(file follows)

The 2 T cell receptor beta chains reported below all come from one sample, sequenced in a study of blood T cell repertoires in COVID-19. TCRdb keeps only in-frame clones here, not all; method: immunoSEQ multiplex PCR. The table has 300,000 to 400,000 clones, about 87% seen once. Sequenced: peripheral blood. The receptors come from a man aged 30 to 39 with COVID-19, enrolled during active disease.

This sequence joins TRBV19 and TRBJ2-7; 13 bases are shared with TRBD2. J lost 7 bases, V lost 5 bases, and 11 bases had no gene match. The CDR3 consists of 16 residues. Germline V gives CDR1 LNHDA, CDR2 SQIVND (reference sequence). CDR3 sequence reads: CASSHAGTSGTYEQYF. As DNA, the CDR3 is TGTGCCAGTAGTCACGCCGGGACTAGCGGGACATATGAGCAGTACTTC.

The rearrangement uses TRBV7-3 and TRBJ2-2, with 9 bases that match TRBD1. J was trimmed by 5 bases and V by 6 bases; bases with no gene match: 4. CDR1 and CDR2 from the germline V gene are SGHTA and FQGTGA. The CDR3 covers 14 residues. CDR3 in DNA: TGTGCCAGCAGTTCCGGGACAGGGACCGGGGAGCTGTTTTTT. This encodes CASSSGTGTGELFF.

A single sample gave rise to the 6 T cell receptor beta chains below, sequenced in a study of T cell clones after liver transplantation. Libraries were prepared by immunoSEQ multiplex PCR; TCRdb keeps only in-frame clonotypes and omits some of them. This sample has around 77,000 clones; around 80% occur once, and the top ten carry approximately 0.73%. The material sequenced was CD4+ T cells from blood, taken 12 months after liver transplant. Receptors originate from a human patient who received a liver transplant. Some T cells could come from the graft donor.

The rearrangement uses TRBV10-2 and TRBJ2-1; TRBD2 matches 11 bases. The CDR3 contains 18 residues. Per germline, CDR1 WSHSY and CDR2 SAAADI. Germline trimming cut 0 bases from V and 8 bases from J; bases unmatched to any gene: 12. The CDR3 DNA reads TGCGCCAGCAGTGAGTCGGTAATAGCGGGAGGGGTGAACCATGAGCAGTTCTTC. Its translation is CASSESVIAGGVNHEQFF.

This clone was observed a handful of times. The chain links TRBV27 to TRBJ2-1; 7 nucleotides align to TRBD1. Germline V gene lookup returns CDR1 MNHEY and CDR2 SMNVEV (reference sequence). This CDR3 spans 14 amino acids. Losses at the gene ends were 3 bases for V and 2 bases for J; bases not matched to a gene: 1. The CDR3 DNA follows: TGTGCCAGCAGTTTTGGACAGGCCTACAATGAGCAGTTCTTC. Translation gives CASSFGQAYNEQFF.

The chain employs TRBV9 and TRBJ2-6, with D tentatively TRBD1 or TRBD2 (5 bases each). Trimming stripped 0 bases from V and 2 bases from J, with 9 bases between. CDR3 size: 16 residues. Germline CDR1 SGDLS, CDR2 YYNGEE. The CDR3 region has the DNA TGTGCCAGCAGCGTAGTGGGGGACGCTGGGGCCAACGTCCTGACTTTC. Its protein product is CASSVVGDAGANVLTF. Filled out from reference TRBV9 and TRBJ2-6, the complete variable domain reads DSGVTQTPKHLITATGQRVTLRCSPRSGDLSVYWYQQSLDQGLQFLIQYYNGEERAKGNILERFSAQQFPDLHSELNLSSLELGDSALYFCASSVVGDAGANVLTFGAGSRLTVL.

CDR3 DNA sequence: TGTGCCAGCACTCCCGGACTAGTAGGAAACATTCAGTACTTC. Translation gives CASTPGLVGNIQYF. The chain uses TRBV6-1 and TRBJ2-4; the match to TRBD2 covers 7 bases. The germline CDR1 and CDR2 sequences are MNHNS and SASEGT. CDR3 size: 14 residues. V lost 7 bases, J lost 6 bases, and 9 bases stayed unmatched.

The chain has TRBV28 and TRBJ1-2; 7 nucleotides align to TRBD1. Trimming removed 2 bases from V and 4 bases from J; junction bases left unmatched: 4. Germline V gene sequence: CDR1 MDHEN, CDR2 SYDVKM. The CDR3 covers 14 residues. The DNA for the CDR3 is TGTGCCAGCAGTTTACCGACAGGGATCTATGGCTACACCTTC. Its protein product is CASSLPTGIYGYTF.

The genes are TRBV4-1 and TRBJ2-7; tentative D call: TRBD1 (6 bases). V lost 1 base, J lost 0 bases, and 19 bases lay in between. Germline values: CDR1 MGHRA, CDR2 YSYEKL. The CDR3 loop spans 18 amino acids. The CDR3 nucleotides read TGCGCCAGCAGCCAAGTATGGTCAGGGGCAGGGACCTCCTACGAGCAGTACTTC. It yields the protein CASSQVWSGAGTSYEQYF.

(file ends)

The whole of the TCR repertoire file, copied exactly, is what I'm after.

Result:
The 2 T cell receptor beta chains reported below all come from one sample, sequenced in a study of blood T cell repertoires in COVID-19. TCRdb keeps only in-frame clones here, not all; method: immunoSEQ multiplex PCR. The table has 300,000 to 400,000 clones, about 87% seen once. Sequenced: peripheral blood. The receptors come from a man aged 30 to 39 with COVID-19, enrolled during active disease.

This sequence joins TRBV19 and TRBJ2-7; 13 bases are shared with TRBD2. J lost 7 bases, V lost 5 bases, and 11 bases had no gene match. The CDR3 consists of 16 residues. Germline V gives CDR1 LNHDA, CDR2 SQIVND (reference sequence). CDR3 sequence reads: CASSHAGTSGTYEQYF. As DNA, the CDR3 is TGTGCCAGTAGTCACGCCGGGACTAGCGGGACATATGAGCAGTACTTC.

The rearrangement uses TRBV7-3 and TRBJ2-2, with 9 bases that match TRBD1. J was trimmed by 5 bases and V by 6 bases; bases with no gene match: 4. CDR1 and CDR2 from the germline V gene are SGHTA and FQGTGA. The CDR3 covers 14 residues. CDR3 in DNA: TGTGCCAGCAGTTCCGGGACAGGGACCGGGGAGCTGTTTTTT. This encodes CASSSGTGTGELFF.

A single sample gave rise to the 6 T cell receptor beta chains below, sequenced in a study of T cell clones after liver transplantation. Libraries were prepared by immunoSEQ multiplex PCR; TCRdb keeps only in-frame clonotypes and omits some of them. This sample has around 77,000 clones; around 80% occur once, and the top ten carry approximately 0.73%. The material sequenced was CD4+ T cells from blood, taken 12 months after liver transplant. Receptors originate from a human patient who received a liver transplant. Some T cells could come from the graft donor.

The rearrangement uses TRBV10-2 and TRBJ2-1; TRBD2 matches 11 bases. The CDR3 contains 18 residues. Per germline, CDR1 WSHSY and CDR2 SAAADI. Germline trimming cut 0 bases from V and 8 bases from J; bases unmatched to any gene: 12. The CDR3 DNA reads TGCGCCAGCAGTGAGTCGGTAATAGCGGGAGGGGTGAACCATGAGCAGTTCTTC. Its translation is CASSESVIAGGVNHEQFF.

This clone was observed a handful of times. The chain links TRBV27 to TRBJ2-1; 7 nucleotides align to TRBD1. Germline V gene lookup returns CDR1 MNHEY and CDR2 SMNVEV (reference sequence). This CDR3 spans 14 amino acids. Losses at the gene ends were 3 bases for V and 2 bases for J; bases not matched to a gene: 1. The CDR3 DNA follows: TGTGCCAGCAGTTTTGGACAGGCCTACAATGAGCAGTTCTTC. Translation gives CASSFGQAYNEQFF.

The chain employs TRBV9 and TRBJ2-6, with D tentatively TRBD1 or TRBD2 (5 bases each). Trimming stripped 0 bases from V and 2 bases from J, with 9 bases between. CDR3 size: 16 residues. Germline CDR1 SGDLS, CDR2 YYNGEE. The CDR3 region has the DNA TGTGCCAGCAGCGTAGTGGGGGACGCTGGGGCCAACGTCCTGACTTTC. Its protein product is CASSVVGDAGANVLTF. Filled out from reference TRBV9 and TRBJ2-6, the complete variable domain reads DSGVTQTPKHLITATGQRVTLRCSPRSGDLSVYWYQQSLDQGLQFLIQYYNGEERAKGNILERFSAQQFPDLHSELNLSSLELGDSALYFCASSVVGDAGANVLTFGAGSRLTVL.

CDR3 DNA sequence: TGTGCCAGCACTCCCGGACTAGTAGGAAACATTCAGTACTTC. Translation gives CASTPGLVGNIQYF. The chain uses TRBV6-1 and TRBJ2-4; the match to TRBD2 covers 7 bases. The germline CDR1 and CDR2 sequences are MNHNS and SASEGT. CDR3 size: 14 residues. V lost 7 bases, J lost 6 bases, and 9 bases stayed unmatched.

The chain has TRBV28 and TRBJ1-2; 7 nucleotides align to TRBD1. Trimming removed 2 bases from V and 4 bases from J; junction bases left unmatched: 4. Germline V gene sequence: CDR1 MDHEN, CDR2 SYDVKM. The CDR3 covers 14 residues. The DNA for the CDR3 is TGTGCCAGCAGTTTACCGACAGGGATCTATGGCTACACCTTC. Its protein product is CASSLPTGIYGYTF.

The genes are TRBV4-1 and TRBJ2-7; tentative D call: TRBD1 (6 bases). V lost 1 base, J lost 0 bases, and 19 bases lay in between. Germline values: CDR1 MGHRA, CDR2 YSYEKL. The CDR3 loop spans 18 amino acids. The CDR3 nucleotides read TGCGCCAGCAGCCAAGTATGGTCAGGGGCAGGGACCTCCTACGAGCAGTACTTC. It yields the protein CASSQVWSGAGTSYEQYF.